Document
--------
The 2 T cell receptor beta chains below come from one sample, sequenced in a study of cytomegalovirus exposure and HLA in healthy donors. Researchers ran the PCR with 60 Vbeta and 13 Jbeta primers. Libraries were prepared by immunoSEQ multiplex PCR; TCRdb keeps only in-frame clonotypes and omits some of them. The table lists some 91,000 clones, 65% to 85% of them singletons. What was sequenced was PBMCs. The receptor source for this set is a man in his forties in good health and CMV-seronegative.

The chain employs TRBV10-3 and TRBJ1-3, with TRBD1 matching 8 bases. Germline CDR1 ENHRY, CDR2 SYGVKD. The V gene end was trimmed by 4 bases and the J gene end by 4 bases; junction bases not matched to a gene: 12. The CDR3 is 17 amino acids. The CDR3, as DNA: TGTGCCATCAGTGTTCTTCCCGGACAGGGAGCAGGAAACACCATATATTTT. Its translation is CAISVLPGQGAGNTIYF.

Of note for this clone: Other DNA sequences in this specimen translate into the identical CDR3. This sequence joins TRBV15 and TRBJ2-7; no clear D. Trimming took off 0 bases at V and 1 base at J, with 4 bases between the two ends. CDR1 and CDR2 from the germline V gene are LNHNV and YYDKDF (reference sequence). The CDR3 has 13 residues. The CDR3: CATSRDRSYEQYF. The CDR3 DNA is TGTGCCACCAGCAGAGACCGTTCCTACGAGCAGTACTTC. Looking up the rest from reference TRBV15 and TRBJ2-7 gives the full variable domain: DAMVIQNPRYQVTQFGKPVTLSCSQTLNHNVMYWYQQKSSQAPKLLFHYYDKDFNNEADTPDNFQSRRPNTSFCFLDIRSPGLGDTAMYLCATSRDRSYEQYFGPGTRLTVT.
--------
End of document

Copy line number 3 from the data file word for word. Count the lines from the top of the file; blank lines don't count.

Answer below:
Of note for this clone: Other DNA sequences in this specimen translate into the identical CDR3. This sequence joins TRBV15 and TRBJ2-7; no clear D. Trimming took off 0 bases at V and 1 base at J, with 4 bases between the two ends. CDR1 and CDR2 from the germline V gene are LNHNV and YYDKDF (reference sequence). The CDR3 has 13 residues. The CDR3: CATSRDRSYEQYF. The CDR3 DNA is TGTGCCACCAGCAGAGACCGTTCCTACGAGCAGTACTTC. Looking up the rest from reference TRBV15 and TRBJ2-7 gives the full variable domain: DAMVIQNPRYQVTQFGKPVTLSCSQTLNHNVMYWYQQKSSQAPKLLFHYYDKDFNNEADTPDNFQSRRPNTSFCFLDIRSPGLGDTAMYLCATSRDRSYEQYFGPGTRLTVT.